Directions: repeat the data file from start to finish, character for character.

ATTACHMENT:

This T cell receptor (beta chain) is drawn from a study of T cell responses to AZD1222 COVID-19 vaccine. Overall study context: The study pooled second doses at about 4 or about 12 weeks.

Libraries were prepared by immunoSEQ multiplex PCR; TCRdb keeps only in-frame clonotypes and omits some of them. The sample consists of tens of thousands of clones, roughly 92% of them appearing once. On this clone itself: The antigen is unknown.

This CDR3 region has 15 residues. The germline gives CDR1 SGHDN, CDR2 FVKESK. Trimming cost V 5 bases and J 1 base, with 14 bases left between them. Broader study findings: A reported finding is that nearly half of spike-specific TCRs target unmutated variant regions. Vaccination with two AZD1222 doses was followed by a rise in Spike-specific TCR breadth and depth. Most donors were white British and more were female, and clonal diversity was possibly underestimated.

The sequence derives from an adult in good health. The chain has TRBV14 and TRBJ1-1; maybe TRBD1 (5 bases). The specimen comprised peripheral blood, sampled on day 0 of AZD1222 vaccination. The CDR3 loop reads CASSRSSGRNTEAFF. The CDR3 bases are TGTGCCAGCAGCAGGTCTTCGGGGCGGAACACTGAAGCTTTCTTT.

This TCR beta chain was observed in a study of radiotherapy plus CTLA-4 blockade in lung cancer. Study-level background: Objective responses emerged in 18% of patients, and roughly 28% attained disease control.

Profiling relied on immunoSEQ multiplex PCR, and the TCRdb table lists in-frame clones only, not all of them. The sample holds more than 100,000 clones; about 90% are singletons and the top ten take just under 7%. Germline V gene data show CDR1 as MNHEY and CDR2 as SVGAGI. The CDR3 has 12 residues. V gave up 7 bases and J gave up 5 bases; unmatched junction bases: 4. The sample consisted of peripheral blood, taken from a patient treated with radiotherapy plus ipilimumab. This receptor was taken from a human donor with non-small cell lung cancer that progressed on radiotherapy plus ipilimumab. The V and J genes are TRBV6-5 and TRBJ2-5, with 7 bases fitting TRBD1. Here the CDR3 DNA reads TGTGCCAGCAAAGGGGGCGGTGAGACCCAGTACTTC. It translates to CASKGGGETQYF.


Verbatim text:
This T cell receptor (beta chain) is drawn from a study of T cell responses to AZD1222 COVID-19 vaccine. Overall study context: The study pooled second doses at about 4 or about 12 weeks.

Libraries were prepared by immunoSEQ multiplex PCR; TCRdb keeps only in-frame clonotypes and omits some of them. The sample consists of tens of thousands of clones, roughly 92% of them appearing once. On this clone itself: The antigen is unknown.

This CDR3 region has 15 residues. The germline gives CDR1 SGHDN, CDR2 FVKESK. Trimming cost V 5 bases and J 1 base, with 14 bases left between them. Broader study findings: A reported finding is that nearly half of spike-specific TCRs target unmutated variant regions. Vaccination with two AZD1222 doses was followed by a rise in Spike-specific TCR breadth and depth. Most donors were white British and more were female, and clonal diversity was possibly underestimated.

The sequence derives from an adult in good health. The chain has TRBV14 and TRBJ1-1; maybe TRBD1 (5 bases). The specimen comprised peripheral blood, sampled on day 0 of AZD1222 vaccination. The CDR3 loop reads CASSRSSGRNTEAFF. The CDR3 bases are TGTGCCAGCAGCAGGTCTTCGGGGCGGAACACTGAAGCTTTCTTT.

This TCR beta chain was observed in a study of radiotherapy plus CTLA-4 blockade in lung cancer. Study-level background: Objective responses emerged in 18% of patients, and roughly 28% attained disease control.

Profiling relied on immunoSEQ multiplex PCR, and the TCRdb table lists in-frame clones only, not all of them. The sample holds more than 100,000 clones; about 90% are singletons and the top ten take just under 7%. Germline V gene data show CDR1 as MNHEY and CDR2 as SVGAGI. The CDR3 has 12 residues. V gave up 7 bases and J gave up 5 bases; unmatched junction bases: 4. The sample consisted of peripheral blood, taken from a patient treated with radiotherapy plus ipilimumab. This receptor was taken from a human donor with non-small cell lung cancer that progressed on radiotherapy plus ipilimumab. The V and J genes are TRBV6-5 and TRBJ2-5, with 7 bases fitting TRBD1. Here the CDR3 DNA reads TGTGCCAGCAAAGGGGGCGGTGAGACCCAGTACTTC. It translates to CASKGGGETQYF.